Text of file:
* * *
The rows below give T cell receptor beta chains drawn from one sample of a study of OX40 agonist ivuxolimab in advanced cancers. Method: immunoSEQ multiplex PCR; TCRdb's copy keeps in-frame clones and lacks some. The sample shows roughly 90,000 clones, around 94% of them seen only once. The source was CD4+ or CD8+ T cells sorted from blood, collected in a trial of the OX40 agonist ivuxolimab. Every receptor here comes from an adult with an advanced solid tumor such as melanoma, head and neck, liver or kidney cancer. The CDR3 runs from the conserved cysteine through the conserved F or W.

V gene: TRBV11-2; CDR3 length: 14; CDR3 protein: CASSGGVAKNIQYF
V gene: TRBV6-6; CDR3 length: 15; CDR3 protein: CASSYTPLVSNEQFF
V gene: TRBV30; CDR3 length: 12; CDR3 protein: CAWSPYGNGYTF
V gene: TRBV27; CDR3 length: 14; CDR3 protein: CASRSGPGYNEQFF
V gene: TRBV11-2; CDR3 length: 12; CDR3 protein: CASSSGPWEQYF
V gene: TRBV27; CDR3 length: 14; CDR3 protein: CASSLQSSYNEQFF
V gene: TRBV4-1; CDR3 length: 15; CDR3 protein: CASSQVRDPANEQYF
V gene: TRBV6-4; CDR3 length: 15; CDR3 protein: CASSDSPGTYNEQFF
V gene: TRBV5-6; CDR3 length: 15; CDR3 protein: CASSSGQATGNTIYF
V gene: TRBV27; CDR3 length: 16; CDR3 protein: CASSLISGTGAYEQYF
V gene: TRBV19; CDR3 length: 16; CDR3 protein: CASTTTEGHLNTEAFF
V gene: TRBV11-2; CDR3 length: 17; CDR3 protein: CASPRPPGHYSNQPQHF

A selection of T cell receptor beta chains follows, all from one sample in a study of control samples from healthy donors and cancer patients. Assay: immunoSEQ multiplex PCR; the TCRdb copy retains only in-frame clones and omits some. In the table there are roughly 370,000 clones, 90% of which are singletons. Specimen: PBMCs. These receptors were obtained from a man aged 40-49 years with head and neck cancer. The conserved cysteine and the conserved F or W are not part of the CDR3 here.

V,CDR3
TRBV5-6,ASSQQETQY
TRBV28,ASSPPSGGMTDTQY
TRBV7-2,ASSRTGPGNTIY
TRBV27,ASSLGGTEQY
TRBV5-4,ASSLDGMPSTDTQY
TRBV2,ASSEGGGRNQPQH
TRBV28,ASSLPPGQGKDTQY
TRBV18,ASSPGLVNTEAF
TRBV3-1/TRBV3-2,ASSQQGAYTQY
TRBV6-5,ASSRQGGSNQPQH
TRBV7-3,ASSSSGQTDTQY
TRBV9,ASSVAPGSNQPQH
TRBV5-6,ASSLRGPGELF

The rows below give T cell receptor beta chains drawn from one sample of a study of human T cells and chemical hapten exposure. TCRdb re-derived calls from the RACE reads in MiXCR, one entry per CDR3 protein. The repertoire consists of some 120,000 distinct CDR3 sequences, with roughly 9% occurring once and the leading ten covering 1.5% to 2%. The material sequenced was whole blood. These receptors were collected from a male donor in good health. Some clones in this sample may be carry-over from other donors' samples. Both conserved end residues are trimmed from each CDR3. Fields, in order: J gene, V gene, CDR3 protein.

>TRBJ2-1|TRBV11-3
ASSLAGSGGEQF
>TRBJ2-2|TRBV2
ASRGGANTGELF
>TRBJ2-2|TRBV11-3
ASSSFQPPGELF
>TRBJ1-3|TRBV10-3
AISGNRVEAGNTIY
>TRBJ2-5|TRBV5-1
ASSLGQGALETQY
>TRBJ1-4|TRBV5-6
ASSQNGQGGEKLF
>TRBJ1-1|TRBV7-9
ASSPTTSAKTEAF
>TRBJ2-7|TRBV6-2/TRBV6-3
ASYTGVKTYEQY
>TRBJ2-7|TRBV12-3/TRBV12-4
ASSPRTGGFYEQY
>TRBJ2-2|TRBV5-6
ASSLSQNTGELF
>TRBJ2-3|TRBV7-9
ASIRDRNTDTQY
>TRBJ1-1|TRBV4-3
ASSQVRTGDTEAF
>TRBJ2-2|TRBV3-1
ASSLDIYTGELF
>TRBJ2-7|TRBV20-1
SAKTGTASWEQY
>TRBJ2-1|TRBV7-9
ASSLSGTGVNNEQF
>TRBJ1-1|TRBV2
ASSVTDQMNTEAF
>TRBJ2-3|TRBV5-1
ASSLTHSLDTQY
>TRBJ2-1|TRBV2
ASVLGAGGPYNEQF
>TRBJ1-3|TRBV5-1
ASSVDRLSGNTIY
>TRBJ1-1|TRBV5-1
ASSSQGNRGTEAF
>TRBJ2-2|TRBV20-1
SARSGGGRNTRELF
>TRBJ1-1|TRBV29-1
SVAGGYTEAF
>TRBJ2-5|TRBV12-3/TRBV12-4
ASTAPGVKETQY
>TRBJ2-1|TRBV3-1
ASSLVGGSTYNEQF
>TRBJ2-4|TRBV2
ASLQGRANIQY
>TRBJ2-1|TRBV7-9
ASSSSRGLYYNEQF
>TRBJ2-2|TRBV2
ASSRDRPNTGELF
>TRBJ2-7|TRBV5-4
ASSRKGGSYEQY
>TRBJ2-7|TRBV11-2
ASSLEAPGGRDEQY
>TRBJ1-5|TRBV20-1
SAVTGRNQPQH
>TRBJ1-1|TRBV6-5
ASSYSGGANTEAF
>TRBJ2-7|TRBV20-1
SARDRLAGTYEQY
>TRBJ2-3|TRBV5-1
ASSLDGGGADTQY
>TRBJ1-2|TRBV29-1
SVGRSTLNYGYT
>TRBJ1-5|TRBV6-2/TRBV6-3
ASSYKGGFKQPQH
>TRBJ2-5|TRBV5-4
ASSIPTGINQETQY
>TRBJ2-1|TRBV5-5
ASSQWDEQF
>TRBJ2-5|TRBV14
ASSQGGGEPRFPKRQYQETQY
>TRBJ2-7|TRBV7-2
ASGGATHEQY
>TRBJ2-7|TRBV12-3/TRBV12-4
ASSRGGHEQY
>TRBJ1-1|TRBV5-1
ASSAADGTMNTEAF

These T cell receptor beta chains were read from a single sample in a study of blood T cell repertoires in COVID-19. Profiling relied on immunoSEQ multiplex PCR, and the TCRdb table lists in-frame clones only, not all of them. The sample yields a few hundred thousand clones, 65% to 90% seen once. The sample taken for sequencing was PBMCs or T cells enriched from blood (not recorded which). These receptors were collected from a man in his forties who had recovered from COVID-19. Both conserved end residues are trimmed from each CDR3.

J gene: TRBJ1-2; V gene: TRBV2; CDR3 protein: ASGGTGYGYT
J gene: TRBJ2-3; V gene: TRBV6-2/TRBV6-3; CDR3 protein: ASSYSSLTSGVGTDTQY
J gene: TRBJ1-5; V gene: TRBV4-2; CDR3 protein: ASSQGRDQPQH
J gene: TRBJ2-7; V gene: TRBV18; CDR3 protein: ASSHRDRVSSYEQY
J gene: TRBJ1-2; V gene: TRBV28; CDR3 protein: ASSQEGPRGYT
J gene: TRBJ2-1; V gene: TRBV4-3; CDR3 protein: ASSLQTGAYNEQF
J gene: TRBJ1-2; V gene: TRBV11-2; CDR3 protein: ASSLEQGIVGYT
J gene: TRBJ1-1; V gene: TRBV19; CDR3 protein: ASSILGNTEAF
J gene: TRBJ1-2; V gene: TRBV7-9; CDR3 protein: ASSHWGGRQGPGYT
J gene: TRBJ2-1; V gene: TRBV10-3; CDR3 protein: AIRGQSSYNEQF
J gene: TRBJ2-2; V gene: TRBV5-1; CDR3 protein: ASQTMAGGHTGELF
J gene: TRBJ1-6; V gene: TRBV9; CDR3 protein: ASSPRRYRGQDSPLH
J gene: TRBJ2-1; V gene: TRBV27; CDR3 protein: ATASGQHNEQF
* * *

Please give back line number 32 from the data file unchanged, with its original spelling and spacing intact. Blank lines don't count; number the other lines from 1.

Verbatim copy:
>TRBJ2-2|TRBV2